Below are the questions most frequently asked by agencies.
Should this not answer your questions, please do not hesitate to contact us.
Most asylum seekers have full work rights and study rights, which means there is no limitation to how much they can work and for how long.
If their visas have ‘nil conditions’, this means there is no restriction on their right to work or study.
Check what Bridging Visas look like and how to read the condition attached.
It depends if they have work rights.
As a rule, asylum seekers living in the community without work rights are not allowed to volunteer, although this can be discussed with their DIAC officers.
People in Community Detention are allowed to volunteer, but only in ‘volunteer agencies’. They are not allowed to work for free in a business – for instance, they cannot volunteer as a mechanic to use their skills.
It is always worth checking with the person’s DIAC officer to make sure they are not in breach of their visa conditions by volunteering.
A Bridging Visa is not a short-term visa. A Bridging Visa duration is ‘indefinite’. The visa will only expire once the person has exhausted the avenues available to them to claim asylum. This can take several years in some cases. Also, it is worth remembering that many people who ask for protection are successful and receive a Permanent Visa.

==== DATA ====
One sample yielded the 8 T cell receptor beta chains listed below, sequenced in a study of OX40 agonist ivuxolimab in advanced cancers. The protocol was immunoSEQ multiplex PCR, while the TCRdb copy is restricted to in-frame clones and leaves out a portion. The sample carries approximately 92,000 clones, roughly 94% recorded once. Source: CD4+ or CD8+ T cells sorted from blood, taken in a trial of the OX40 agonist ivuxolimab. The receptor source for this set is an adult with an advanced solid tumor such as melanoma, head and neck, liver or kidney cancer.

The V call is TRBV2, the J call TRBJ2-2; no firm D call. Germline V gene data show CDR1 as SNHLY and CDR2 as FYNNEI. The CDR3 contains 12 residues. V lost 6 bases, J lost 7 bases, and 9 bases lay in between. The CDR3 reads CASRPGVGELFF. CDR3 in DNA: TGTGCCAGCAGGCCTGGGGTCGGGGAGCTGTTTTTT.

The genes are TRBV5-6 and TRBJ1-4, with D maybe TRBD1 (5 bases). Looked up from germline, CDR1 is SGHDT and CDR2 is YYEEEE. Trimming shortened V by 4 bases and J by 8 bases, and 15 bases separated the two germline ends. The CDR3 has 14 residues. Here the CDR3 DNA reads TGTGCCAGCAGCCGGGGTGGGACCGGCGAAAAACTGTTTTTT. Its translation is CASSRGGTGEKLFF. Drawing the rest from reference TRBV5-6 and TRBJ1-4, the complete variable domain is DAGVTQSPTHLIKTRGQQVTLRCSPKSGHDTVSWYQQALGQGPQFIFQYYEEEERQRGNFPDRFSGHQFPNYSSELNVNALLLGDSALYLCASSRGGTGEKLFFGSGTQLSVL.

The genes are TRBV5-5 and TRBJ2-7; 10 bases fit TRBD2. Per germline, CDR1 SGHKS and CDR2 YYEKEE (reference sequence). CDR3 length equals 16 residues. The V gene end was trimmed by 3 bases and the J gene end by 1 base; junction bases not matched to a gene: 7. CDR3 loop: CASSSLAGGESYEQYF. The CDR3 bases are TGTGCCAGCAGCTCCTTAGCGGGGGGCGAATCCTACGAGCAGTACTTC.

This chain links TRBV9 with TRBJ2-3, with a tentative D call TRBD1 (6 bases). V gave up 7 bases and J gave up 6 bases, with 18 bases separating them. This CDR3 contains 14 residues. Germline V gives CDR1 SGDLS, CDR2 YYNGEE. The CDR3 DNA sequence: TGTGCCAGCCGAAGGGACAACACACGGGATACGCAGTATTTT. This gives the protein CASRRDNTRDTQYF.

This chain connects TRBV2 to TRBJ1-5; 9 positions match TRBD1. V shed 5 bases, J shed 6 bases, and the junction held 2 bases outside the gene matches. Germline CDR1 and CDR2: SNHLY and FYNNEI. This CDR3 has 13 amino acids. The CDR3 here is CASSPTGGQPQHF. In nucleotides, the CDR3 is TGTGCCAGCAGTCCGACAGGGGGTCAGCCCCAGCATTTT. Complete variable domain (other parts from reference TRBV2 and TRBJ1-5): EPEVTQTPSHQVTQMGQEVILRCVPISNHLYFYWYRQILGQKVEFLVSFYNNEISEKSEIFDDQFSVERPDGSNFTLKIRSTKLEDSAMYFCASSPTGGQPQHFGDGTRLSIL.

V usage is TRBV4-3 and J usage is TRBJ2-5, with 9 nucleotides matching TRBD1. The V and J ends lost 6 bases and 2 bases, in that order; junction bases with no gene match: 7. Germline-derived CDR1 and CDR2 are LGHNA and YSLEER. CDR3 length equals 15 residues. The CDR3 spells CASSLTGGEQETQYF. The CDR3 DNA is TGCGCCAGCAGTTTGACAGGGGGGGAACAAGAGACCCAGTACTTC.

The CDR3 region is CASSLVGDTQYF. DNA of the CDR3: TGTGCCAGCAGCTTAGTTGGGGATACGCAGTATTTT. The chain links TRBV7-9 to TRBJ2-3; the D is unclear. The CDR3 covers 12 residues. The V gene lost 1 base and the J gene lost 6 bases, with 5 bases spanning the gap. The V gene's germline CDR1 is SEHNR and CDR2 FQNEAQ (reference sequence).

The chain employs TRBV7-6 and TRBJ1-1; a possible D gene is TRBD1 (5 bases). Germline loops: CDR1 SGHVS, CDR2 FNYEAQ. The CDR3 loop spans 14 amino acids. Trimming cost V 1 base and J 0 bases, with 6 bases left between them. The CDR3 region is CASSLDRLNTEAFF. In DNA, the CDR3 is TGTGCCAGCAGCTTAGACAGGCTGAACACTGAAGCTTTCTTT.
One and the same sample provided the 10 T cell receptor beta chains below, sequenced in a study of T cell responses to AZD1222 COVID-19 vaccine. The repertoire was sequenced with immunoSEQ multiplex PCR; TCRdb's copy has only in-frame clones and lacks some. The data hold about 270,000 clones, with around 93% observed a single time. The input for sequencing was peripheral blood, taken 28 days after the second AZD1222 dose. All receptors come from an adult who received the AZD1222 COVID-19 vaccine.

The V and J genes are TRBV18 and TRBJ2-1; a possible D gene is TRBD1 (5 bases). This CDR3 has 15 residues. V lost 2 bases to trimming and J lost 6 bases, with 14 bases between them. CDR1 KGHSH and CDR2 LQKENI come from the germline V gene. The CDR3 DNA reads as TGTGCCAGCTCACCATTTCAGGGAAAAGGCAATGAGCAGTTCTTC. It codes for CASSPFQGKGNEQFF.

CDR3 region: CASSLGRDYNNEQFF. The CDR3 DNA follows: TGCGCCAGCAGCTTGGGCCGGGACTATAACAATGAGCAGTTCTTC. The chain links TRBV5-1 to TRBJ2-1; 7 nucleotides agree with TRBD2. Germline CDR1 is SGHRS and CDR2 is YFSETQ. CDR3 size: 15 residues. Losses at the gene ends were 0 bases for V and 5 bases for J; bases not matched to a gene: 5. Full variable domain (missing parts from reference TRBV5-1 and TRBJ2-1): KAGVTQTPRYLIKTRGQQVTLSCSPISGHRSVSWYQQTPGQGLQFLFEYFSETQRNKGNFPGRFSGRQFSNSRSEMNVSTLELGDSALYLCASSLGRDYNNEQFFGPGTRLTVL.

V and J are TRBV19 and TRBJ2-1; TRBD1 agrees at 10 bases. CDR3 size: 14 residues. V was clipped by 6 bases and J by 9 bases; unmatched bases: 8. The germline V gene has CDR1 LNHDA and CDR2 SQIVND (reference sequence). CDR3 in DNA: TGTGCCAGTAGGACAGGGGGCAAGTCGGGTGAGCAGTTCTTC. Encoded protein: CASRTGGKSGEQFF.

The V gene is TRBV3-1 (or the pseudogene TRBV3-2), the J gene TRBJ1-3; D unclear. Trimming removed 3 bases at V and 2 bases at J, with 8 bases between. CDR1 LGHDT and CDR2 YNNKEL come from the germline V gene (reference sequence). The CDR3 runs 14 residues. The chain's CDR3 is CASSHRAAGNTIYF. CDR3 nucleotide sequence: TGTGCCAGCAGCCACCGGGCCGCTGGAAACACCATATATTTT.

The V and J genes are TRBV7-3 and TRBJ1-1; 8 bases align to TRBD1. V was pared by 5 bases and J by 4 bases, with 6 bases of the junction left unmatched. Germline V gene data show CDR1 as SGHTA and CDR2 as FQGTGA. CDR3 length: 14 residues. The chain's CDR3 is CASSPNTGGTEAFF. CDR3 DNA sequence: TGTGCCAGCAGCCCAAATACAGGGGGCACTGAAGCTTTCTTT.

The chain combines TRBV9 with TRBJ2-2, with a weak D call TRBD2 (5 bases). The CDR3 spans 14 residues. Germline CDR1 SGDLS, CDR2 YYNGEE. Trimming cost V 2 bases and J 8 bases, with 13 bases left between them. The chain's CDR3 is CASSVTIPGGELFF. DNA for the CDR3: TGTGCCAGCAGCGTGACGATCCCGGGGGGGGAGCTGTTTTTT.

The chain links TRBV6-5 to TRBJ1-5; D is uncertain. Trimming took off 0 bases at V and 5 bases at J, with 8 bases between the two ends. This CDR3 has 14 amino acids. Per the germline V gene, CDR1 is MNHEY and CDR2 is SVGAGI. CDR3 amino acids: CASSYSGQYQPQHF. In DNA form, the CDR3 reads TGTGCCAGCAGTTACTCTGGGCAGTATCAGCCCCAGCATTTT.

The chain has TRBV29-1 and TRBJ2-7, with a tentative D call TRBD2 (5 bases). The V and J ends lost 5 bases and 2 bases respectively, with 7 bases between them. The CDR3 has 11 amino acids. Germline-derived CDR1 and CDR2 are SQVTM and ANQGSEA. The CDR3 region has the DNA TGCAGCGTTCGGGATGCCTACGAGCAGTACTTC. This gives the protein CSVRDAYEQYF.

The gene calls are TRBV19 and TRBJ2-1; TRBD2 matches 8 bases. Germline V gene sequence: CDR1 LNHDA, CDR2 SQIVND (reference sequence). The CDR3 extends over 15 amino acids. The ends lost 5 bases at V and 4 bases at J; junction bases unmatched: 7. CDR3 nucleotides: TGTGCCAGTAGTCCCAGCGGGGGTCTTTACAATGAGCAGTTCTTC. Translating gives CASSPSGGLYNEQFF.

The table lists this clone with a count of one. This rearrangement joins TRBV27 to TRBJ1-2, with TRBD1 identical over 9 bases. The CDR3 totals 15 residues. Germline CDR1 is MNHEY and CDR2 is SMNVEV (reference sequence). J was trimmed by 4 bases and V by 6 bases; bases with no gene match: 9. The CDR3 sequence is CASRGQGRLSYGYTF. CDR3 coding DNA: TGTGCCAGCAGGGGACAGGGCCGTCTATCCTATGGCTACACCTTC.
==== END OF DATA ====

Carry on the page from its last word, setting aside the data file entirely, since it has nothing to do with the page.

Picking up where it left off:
Asylum seekers cannot receive Centrelink benefits of any kind.
Asylum seekers on Bridging Visa with work rights are entitled to Stream 1 (Limited) services and a Job Seeker ID Number. They can get these from a Job Services Australia contracting agency. This letter can help them explain their rights when they approach a JSA agency.
No, as many people arrive by plane and claim asylum once in Australia (‘onshore’). As long as they had papers on arrival, they do not go to detention and they live in the community, generally with full work rights.